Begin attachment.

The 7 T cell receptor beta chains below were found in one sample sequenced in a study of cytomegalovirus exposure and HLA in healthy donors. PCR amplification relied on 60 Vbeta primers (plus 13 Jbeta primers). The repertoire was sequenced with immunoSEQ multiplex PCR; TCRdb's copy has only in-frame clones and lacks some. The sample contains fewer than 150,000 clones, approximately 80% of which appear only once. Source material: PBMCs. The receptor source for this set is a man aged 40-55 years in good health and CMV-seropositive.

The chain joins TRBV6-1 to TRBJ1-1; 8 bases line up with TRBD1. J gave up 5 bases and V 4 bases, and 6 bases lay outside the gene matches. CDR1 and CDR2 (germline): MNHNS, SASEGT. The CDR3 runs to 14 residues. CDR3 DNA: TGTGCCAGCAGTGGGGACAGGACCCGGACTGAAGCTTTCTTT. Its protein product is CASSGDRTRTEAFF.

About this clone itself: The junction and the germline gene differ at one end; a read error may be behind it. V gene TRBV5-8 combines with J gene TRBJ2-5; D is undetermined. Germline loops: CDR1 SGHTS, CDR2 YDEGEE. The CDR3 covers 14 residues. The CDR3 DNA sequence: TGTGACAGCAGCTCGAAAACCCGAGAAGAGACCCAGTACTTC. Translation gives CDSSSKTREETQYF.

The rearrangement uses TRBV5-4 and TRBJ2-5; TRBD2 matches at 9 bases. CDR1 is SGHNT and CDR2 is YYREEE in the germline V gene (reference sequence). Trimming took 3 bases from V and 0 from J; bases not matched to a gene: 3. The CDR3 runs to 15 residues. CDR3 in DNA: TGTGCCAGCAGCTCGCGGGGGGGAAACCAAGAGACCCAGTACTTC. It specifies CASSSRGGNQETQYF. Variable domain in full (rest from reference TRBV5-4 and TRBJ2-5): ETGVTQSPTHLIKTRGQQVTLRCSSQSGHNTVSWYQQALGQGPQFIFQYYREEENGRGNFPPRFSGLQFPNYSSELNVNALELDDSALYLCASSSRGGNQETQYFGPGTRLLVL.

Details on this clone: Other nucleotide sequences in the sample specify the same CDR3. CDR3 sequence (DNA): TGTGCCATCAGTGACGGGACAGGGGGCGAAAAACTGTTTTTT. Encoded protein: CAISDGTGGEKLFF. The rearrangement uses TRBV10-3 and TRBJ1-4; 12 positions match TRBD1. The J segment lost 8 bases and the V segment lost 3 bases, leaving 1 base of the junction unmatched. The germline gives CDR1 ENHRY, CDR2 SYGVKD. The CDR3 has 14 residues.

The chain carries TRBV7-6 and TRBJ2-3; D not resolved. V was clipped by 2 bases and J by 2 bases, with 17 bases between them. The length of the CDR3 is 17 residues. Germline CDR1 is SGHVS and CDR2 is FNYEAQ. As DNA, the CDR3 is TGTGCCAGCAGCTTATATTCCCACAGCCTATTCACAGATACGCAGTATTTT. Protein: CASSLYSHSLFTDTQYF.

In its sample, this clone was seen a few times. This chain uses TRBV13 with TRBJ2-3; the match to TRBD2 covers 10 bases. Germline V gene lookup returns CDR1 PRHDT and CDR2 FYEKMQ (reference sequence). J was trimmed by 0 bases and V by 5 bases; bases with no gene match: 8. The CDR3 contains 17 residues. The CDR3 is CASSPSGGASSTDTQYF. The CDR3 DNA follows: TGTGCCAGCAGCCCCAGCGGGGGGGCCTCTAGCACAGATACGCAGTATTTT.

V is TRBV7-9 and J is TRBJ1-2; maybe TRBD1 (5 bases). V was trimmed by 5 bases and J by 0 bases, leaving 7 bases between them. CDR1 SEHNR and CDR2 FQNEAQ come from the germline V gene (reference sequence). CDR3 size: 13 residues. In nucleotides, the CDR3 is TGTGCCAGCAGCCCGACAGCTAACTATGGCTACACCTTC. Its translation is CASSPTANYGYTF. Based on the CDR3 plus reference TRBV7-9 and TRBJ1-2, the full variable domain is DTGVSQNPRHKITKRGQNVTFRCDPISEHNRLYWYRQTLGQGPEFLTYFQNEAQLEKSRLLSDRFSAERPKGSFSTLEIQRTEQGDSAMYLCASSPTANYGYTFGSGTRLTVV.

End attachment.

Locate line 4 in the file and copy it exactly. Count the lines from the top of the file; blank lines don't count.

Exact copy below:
The rearrangement uses TRBV5-4 and TRBJ2-5; TRBD2 matches at 9 bases. CDR1 is SGHNT and CDR2 is YYREEE in the germline V gene (reference sequence). Trimming took 3 bases from V and 0 from J; bases not matched to a gene: 3. The CDR3 runs to 15 residues. CDR3 in DNA: TGTGCCAGCAGCTCGCGGGGGGGAAACCAAGAGACCCAGTACTTC. It specifies CASSSRGGNQETQYF. Variable domain in full (rest from reference TRBV5-4 and TRBJ2-5): ETGVTQSPTHLIKTRGQQVTLRCSSQSGHNTVSWYQQALGQGPQFIFQYYREEENGRGNFPPRFSGLQFPNYSSELNVNALELDDSALYLCASSSRGGNQETQYFGPGTRLLVL.